More re­cently, the num­ber of nurses re­cruited from In­dia has risen sharply, jump­ing from 79 suc­cess­ful visa ap­pli­ca­tions in 2014 to 753 in 2017. Sharon Slat­tery, di­rec­tor of nurs­ing at St James’s Hos­pi­tal in Dublin, will be tak­ing part in the lat­est HSE re­cruit­ment drive this month when she trav­els to Ker­ala and New Delhi to help select nurses for the hos­pi­tal. Af­ter 18 years of re­cruit­ing over­seas, the hos­pi­tal’s staff now con­sists of 64 dif­fer­ent na­tion­al­i­ties while 7 per cent of nurses are In­dian.

The sec­ond gen­er­a­tion of these In­dian fam­i­lies liv­ing in Ire­land has also be­gun en­ter­ing the nurs­ing pro­fes­sion. “Our In­dian col­leagues in St James’s bring a gen­tle­ness to their work and they’re very re­spect­ful to their pa­tients,” says Slat­tery. “They also adapt well to west­ern coun­tries. From a per­sonal level, they share many of our so­cial val­ues; they un­der­stand the im­por­tance of fam­ily, they have great ban­ter, and they get the Ir­ish hu­mour.”

Lalu Paul, a so­cial worker liv­ing in Blan­chard­stown, runs one of the smaller re­cruit­ment agen­cies bring­ing nurses from the dis­trict of Anga­maly, where Smitha Paul grew up. He came to Ire­land in 2007 for stud­ies and, af­ter mar­ry­ing his wife (a nurse also named Smitha), set up a busi­ness to bring Ker­alan nurses to Ire­land.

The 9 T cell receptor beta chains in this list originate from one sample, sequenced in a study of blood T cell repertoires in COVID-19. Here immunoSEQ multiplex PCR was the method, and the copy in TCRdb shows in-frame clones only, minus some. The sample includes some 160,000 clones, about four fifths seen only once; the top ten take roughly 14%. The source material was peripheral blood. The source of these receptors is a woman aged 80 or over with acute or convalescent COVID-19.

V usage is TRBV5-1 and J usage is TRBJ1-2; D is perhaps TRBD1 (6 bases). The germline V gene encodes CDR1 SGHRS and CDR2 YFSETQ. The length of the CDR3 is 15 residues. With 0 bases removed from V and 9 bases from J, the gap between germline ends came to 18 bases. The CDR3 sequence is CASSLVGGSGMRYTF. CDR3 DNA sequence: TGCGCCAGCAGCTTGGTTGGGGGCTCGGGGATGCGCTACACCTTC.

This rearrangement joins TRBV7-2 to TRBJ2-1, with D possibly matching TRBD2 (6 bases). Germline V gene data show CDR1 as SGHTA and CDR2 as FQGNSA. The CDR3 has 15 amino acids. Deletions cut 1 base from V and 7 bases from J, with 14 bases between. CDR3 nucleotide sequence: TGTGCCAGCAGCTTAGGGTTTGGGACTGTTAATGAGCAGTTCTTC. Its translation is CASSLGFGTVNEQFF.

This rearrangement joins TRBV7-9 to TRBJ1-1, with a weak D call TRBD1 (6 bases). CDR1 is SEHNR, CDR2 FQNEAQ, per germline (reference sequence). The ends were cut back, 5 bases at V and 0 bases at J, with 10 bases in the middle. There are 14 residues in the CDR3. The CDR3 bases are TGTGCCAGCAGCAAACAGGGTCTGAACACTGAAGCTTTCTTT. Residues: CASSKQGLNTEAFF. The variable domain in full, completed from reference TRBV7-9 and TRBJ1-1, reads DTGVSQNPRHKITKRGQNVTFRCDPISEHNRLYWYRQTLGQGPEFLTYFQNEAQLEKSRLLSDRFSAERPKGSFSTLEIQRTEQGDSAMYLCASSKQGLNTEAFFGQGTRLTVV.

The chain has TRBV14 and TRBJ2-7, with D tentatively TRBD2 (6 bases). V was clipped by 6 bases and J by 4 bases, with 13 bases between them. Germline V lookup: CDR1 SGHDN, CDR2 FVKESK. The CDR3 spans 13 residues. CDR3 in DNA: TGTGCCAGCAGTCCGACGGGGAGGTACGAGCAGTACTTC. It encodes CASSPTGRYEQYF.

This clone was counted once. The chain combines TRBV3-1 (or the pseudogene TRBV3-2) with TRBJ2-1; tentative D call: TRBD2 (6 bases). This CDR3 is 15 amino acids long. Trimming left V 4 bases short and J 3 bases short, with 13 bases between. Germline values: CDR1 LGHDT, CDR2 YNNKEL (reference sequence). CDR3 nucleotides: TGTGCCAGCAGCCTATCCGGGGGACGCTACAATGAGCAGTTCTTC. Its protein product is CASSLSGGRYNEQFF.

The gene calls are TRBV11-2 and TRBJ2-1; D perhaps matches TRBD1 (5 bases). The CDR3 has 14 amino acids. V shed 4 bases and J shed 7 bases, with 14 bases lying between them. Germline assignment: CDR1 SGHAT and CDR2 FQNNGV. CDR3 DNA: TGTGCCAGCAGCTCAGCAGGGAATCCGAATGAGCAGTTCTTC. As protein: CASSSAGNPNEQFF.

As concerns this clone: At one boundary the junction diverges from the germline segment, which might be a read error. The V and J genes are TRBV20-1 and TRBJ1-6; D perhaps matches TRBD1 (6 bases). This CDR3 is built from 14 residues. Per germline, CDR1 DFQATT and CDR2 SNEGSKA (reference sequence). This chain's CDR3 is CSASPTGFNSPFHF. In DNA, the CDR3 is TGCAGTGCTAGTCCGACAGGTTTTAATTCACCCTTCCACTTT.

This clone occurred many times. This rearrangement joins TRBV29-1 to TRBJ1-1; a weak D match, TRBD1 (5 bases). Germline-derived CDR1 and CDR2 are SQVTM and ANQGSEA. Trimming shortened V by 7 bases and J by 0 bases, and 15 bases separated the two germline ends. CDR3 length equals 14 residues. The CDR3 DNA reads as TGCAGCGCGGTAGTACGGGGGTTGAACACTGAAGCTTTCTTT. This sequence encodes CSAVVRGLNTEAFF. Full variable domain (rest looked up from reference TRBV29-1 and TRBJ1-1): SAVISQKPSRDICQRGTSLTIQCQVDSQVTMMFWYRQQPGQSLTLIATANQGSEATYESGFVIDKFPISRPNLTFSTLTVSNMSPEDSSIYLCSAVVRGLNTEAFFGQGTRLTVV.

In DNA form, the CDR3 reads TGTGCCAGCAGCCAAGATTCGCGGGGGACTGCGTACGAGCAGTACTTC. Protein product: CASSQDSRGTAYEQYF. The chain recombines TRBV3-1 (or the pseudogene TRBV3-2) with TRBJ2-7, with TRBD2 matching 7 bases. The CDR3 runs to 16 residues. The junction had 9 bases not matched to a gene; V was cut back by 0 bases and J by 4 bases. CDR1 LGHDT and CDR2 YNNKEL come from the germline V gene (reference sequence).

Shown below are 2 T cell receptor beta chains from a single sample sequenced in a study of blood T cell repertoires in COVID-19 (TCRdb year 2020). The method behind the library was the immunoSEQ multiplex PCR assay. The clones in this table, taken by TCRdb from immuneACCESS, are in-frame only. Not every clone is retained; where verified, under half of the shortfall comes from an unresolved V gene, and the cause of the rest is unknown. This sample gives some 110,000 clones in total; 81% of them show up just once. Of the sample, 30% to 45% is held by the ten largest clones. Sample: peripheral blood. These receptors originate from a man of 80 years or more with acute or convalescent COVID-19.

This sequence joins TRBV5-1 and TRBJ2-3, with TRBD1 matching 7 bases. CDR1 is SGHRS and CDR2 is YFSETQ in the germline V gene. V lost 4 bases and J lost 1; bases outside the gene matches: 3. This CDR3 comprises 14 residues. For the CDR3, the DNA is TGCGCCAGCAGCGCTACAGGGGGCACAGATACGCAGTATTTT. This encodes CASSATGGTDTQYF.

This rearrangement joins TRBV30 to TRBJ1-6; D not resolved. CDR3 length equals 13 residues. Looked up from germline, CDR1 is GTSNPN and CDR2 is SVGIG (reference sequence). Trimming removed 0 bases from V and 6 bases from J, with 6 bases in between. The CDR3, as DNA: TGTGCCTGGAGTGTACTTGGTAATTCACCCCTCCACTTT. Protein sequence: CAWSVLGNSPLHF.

Lalu says the high num­ber of grad­u­ates means Ker­alan hospi­tals have plenty of nurses. But if the num­bers mi­grat­ing con­tinue to rise, Lalu wor­ries the Ker­alan health ser­vice may suf­fer.

His wife, Smitha Se­bas­tian, came to Ire­land in 2006 to join her cousin, who was al­ready work­ing in Con­nolly hos­pi­tal in Blan­chard­stown. She en­joys her work but af­ter more than a decade in Ire­land is in­creas­ingly aware of the lack of staff avail­able in Ir­ish hos­pi­tal wards. “Com­par­ing the staffing lev­els in 2007 and 2018, there is a huge dif­fer­ence. Nowa­days it’s re­duced down to three or four nurses with a few stu­dents per ward.”

Liv­ing so far from friends and fam­ily is also a strug­gle. “I miss my par­ents be­cause they are all alone,” says Lalu. “I miss our fes­ti­vals, I miss dif­fer­ent mar­riage cel­e­bra­tions and when a friend or rel­a­tive dies. Ir­ish peo­ple who have left this coun­try will un­der­stand that.”

From a per­sonal level, they share many of our so­cial val­ues; they un­der­stand the im­por­tance of fam­ily, they have great ban­ter, and they get the Ir­ish hu­mour

Back in Anga­maly, a few kilo­me­tres from Smitha Paul’s fam­ily home, Lalu’s par­ents, TV and Lilly Poulouse, sit in the spa­cious par­lour of their own re­cently re­fur­bished home. The in­te­rior dec­o­ra­tions of the room were paid for by Lalu, while their son who lives in Italy paid for the sec­ond storey of the house. They also have a daugh­ter in Aus­tralia.